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Integrating community phylogenetics and phylogenetic beta diversity to understand Amazonian trees community assembly: a biogeographical and conservation approach


Understanding the tree species composition and turnover in Amazon forests has fascinated ecologists and evolutionary biologists since the first botanical expeditions from the 19th century. More recently, the advent of community phylogenetics and phylogenetic beta diversity methods has been demonstrated to be powerful tools to investigate the patterns and causes of Amazonian tree species assemblies.

However, the lack of a comprehensive sampling of tree species communities using well-standardized taxonomy across gradients of soils, geology and climate has precluded making conclusions about the relative importance of these environmental filters on the patterns of species and lineage composition and turnover. In addition, due to current threats that Amazon forests are experiencing an ecologically informed delineation of floristic boundaries is urgently needed to guide conservation decisions.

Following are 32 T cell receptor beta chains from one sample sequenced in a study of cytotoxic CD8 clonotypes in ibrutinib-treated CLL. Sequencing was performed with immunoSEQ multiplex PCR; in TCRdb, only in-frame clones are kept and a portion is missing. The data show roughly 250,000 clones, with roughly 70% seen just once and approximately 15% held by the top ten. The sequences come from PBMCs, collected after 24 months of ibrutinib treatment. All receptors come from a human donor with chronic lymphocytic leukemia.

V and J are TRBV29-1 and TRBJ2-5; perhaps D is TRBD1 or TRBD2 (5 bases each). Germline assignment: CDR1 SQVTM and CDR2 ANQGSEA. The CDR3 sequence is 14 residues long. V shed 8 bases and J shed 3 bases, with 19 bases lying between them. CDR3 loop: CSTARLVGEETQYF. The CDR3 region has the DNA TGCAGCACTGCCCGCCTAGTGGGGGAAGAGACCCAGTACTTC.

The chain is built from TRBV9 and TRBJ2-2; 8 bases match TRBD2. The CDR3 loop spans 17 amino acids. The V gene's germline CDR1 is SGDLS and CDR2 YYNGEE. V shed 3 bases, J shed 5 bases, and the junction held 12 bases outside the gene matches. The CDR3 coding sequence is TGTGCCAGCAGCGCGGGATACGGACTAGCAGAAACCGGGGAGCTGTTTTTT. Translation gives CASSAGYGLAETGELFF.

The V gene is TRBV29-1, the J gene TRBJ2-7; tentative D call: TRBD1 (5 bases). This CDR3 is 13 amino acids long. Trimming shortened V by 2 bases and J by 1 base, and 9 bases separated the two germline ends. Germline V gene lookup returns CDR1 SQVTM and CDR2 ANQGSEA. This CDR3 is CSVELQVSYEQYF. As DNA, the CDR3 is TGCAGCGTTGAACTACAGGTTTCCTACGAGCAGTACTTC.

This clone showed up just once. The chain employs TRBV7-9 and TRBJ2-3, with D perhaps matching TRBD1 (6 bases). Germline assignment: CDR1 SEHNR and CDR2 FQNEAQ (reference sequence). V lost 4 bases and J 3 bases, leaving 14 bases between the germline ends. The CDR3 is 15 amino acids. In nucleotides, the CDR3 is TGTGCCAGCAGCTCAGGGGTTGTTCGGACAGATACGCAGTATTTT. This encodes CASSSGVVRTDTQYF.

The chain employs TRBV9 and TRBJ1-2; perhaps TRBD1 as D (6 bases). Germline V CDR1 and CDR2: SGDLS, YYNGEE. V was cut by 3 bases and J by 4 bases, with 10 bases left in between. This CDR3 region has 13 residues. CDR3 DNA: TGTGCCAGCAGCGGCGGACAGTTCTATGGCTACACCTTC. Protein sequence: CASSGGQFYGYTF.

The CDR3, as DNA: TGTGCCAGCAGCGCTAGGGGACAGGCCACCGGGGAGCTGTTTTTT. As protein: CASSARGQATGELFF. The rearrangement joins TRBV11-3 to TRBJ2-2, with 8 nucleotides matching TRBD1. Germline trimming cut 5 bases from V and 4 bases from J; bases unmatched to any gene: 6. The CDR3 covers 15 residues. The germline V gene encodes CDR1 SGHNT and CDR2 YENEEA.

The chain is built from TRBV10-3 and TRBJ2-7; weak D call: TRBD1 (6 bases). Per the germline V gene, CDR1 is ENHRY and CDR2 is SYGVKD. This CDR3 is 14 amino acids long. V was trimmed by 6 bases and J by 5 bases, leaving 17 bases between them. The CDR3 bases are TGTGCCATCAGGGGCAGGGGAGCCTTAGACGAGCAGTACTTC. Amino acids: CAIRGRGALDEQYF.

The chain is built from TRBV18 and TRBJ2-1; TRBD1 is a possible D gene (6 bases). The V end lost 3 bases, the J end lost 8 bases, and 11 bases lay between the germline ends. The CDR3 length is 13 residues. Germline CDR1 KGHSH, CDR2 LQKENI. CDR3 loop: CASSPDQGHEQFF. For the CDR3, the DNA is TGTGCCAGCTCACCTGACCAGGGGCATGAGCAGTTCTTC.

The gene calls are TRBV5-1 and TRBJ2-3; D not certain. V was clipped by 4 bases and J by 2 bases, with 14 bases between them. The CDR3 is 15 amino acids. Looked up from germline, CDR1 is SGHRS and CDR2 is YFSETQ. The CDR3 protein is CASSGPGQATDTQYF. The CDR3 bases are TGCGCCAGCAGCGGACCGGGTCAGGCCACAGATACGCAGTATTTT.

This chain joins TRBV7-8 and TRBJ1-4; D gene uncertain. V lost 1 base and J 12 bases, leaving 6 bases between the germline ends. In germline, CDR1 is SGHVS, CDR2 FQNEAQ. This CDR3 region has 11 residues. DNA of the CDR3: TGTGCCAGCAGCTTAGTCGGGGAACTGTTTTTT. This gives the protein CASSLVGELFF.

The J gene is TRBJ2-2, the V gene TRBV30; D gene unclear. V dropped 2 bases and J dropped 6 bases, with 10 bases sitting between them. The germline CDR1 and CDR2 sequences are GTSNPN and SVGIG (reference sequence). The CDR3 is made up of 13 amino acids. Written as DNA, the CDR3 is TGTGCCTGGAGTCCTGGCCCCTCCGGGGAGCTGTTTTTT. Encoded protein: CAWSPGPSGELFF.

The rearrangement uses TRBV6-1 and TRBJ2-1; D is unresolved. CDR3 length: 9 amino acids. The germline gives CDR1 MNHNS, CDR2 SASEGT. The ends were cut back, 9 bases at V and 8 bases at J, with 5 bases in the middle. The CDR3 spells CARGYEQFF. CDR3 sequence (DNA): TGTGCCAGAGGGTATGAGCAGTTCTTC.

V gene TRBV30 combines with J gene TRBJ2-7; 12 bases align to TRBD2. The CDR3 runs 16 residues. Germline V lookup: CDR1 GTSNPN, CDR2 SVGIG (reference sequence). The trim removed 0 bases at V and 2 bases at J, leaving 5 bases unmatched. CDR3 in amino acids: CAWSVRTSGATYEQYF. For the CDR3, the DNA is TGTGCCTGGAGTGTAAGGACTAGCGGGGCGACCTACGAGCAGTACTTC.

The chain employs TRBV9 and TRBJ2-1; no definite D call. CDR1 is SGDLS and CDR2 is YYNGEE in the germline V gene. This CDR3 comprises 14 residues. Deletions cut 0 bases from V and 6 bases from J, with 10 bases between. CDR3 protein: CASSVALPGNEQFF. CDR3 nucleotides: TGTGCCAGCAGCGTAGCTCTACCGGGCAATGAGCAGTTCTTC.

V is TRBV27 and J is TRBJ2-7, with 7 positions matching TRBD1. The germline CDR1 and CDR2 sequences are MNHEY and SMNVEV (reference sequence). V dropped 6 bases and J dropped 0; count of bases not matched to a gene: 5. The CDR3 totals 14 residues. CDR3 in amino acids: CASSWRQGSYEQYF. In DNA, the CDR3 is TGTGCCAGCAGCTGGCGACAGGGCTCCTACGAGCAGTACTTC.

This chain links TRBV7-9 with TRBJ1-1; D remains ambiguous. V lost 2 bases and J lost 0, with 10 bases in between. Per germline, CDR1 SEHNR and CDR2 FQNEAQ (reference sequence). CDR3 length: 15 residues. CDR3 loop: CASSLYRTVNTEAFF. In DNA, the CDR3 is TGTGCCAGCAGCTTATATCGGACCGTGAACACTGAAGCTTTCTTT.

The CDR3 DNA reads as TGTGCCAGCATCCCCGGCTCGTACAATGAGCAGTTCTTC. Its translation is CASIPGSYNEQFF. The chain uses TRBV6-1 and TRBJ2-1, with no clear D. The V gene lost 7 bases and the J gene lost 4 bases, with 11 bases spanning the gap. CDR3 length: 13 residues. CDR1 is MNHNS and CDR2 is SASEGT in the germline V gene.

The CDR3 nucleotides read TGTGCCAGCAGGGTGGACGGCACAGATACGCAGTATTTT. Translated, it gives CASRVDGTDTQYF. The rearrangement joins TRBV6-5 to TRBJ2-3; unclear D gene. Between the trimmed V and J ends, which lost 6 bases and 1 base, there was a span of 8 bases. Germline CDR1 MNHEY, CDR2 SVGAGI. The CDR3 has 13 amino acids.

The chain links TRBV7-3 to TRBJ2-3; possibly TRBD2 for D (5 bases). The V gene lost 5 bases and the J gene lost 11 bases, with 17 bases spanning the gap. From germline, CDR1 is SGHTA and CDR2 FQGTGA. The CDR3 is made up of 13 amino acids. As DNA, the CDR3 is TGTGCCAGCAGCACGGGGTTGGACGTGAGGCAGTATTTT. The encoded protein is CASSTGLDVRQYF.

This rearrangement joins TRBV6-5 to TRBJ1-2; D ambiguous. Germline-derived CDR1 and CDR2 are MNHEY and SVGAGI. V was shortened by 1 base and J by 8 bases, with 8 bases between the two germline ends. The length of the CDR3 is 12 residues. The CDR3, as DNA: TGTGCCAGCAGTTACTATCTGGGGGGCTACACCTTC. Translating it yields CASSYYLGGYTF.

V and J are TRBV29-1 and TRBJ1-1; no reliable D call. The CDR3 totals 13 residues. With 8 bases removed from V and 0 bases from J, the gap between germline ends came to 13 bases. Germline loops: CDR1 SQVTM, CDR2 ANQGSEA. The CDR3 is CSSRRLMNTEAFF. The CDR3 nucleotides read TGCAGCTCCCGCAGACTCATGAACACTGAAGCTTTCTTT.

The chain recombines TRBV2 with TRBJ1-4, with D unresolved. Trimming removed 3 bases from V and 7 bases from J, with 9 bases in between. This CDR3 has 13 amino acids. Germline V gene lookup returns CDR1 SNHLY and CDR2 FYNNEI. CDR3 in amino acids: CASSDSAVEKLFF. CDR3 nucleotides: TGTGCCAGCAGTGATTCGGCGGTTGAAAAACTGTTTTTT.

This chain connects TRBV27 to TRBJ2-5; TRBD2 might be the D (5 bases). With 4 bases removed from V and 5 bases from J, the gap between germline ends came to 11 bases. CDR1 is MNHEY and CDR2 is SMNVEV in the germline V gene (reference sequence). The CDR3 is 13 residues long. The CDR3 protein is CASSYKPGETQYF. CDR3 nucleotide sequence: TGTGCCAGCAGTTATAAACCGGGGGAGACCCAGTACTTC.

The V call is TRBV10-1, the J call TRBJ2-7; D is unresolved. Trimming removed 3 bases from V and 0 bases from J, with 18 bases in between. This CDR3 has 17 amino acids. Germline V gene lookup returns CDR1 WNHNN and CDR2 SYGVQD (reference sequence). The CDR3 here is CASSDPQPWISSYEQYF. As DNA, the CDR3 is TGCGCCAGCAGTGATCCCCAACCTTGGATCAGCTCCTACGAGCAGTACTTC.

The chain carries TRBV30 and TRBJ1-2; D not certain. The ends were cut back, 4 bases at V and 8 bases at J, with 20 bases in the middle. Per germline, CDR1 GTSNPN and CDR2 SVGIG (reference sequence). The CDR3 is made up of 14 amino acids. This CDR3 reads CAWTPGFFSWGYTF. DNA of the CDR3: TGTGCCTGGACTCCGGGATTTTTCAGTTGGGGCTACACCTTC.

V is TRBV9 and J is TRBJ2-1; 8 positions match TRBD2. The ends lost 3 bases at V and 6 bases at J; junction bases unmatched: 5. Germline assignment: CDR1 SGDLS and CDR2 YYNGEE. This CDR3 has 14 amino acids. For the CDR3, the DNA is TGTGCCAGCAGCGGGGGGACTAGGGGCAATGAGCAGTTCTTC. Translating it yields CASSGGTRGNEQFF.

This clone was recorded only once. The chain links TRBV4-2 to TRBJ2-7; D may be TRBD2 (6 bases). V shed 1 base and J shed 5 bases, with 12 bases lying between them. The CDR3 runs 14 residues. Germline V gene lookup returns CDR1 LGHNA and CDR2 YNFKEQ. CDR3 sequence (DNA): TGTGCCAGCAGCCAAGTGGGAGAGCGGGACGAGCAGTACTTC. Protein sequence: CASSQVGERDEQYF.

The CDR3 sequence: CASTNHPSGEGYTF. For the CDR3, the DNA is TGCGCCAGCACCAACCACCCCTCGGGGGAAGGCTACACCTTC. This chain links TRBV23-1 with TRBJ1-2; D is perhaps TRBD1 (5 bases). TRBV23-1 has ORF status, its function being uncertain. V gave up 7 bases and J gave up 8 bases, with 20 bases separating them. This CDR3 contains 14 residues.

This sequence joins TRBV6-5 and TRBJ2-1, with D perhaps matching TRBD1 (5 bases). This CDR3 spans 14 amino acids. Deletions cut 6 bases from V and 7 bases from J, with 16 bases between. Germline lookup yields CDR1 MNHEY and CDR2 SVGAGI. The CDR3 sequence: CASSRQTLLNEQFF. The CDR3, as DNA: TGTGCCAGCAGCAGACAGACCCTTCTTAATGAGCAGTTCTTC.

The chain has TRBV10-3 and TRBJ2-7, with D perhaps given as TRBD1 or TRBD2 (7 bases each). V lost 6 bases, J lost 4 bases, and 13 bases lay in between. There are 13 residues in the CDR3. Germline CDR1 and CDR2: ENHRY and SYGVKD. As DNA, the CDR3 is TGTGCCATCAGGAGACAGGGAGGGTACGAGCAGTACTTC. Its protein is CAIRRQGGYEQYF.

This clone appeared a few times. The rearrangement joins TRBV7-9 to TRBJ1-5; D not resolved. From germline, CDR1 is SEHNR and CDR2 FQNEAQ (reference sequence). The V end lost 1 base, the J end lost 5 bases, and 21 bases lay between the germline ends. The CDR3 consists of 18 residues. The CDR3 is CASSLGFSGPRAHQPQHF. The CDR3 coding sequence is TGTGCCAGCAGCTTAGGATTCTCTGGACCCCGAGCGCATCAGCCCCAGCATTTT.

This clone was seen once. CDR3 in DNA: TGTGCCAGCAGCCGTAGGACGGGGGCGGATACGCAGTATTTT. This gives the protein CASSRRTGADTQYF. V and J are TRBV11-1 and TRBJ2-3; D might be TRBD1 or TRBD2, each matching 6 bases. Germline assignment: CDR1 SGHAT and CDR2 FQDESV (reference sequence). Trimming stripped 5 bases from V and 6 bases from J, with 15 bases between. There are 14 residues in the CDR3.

In this dissertation, I present the results of intensive floristic sampling at two spatial scales continental and regional, and show that the complementary implementation of phylogenetic beta diversity and community phylogenetics can help us to better describe and analyze floristic patterns of Amazon tree communities. Additionally, I used this combination of methods to determine high priority conservation areas that are currently experiencing severe threats in Ecuador Amazon.

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